Monday, August 14, 2006

Hope Springs Eternal

Much as I think the Israel-Lebanon cease-fire is as artificial as it is tenuous--much as I've found CNN's self-conscious countdown and breathless second-by-second pulse-taking since "the time" rather frivolous, if somewhat endearingly hopeful--I still can't make myself go to bed (for crying out loud!).

I am riveted. But alone?

You tell me.

Update: This is not reassuring, and not just because it repeats the obvious problem of Hezbollah's holding out for non-disarmament, which in and of itself, renders the whole exercise futile, more likely than not, later if not sooner.
Nahum Barnea, a columnist with the country’s largest paper, Yediot Aharonot, said, “We did not win.” Israel, he wrote, “comes to the cease-fire announcement bruised, conflicted and disturbed.”

Although the war had not quite ended, Mr. Barnea said, “the declaration of the cease-fire allows the war of the Jews to officially begin.” He called it a war of all against all — “the government against the general staff, Olmert against Peretz and vice versa, Olmert against Livni and vice versa, general against general, legislator against minister, the current government against its predecessors.’’ He referred to Tzipi Livni, the foreign minister.
Still, Israelis will wait to see what the Lebanese Army and a new Unifil accomplish in southern Lebanon. Israeli officials, no fans of the French role in the diplomacy, were disturbed by suggestions that France, despite the language of the United Nations resolution, did not see the mission of Unifil as disarming Hezbollah.

Philippe Douste-Blazy, the French foreign minister, told Le Monde on Saturday that the purpose of the enlarged Unifil would not include the disarming of Hezbollah by force. “We never thought a purely military solution could resolve the problem of Hezbollah,” he said. “We are agreed on the goal, the disarmament, but for us the means are purely political.”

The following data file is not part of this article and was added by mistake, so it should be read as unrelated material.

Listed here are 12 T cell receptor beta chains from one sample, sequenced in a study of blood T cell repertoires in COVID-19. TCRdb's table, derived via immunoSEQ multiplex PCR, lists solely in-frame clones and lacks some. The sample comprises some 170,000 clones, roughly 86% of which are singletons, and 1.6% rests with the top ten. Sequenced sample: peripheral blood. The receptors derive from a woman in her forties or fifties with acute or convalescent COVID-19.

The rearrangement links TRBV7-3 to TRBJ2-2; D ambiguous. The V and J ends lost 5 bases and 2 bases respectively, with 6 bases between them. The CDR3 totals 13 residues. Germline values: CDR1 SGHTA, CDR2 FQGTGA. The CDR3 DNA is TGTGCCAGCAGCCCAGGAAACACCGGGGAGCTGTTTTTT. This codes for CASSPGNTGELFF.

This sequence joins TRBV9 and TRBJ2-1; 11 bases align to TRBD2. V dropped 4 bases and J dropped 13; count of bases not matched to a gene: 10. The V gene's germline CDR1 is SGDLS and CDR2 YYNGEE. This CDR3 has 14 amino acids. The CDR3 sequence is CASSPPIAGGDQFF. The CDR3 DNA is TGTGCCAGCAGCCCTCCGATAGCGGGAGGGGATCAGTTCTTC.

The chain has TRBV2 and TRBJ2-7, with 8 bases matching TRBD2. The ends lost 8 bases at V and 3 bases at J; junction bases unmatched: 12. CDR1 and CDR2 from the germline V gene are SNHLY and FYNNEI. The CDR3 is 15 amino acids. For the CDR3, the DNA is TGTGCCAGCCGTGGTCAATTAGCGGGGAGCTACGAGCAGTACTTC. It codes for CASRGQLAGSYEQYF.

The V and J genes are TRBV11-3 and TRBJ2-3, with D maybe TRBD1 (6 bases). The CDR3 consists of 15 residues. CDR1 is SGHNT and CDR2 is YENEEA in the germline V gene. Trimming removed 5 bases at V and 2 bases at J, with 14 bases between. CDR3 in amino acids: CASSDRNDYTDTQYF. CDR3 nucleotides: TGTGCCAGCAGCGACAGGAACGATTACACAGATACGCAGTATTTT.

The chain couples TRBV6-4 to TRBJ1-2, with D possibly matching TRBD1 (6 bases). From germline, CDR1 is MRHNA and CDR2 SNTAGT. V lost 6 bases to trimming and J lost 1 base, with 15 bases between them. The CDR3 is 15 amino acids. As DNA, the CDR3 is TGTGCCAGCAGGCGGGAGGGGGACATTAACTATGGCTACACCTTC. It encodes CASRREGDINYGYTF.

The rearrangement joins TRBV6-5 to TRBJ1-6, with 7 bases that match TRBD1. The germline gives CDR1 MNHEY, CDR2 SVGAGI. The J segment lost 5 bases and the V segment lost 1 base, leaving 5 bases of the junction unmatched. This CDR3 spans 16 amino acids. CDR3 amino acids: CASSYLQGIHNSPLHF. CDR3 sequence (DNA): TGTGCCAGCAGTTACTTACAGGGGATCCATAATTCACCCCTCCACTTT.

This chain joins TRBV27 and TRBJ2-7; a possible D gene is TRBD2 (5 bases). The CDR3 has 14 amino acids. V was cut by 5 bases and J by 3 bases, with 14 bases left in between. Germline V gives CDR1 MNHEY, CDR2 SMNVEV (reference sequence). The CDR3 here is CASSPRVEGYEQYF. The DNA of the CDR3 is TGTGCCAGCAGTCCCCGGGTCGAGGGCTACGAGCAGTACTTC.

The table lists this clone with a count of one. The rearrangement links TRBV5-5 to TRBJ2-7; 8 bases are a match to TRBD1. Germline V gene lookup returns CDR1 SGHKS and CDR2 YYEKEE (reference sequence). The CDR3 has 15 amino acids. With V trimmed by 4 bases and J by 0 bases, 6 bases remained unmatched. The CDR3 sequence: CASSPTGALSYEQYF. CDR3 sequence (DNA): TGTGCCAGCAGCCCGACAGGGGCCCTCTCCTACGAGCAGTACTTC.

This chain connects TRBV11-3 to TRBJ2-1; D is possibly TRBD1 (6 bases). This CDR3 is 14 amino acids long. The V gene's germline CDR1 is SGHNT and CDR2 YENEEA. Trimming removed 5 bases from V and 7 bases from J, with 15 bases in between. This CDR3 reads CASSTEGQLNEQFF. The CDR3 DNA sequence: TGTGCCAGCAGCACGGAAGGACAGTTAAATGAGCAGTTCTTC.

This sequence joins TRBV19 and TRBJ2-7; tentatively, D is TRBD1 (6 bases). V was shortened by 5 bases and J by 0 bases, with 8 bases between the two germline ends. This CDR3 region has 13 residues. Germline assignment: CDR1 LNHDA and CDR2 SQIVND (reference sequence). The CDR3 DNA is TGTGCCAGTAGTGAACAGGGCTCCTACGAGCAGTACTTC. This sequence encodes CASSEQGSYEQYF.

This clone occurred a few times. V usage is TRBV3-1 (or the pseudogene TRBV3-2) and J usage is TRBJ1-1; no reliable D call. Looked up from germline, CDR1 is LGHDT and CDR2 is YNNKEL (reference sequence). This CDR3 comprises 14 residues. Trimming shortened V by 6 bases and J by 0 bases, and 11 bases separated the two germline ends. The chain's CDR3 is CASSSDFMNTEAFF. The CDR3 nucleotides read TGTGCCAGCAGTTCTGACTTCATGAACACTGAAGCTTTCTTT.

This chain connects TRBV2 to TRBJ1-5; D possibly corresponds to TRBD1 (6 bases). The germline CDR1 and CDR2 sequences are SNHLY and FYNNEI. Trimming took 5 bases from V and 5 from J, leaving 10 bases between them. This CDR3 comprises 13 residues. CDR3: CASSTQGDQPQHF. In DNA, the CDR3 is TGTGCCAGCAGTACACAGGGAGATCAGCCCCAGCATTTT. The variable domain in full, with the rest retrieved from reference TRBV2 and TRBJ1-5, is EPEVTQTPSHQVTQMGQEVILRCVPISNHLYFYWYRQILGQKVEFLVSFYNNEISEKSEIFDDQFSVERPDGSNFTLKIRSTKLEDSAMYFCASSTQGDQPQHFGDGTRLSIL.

That is the kind of immediate backtracking from the resolution that worries the Israelis, and which they say justifies their continuing military offensive to push Hezbollah back beyond the Litani, because they do not believe that the Lebanese Army, even with Unifil, will do it.

Well, it's not as if the previous track record bears out that skepticism--oh, wait.

Or that some speakers on the world stage don't provide ample fodder to keep skepticism well-fed and healthy.
A Foreign Ministry official pointed out that it was Mr. Douste-Blazy who, in Beirut, called Iran “a force for stability in the region” when Europe is trying, with the United States, to ensure that Iran does not develop nuclear weapons.

What's that Albert Camus said? (Speaking of a post from just a few hours ago... .)

"I learned that familiar paths traced in the dusk of summer evenings may lead as well to prisons as to innocent, untroubled sleep."

Well, good--night!

Update II, 3:05 a.m. Central Well--not quite yet. CNN (live on cable) is reporting that refugees, in response to the cease-fire, are driving back to their homes in Lebanon. (Talk about hopeful!) Yet, according to reporters, the ban on vehicles is still in effect, and thus these people are putting themselves at risk.

Tenuous, indeed.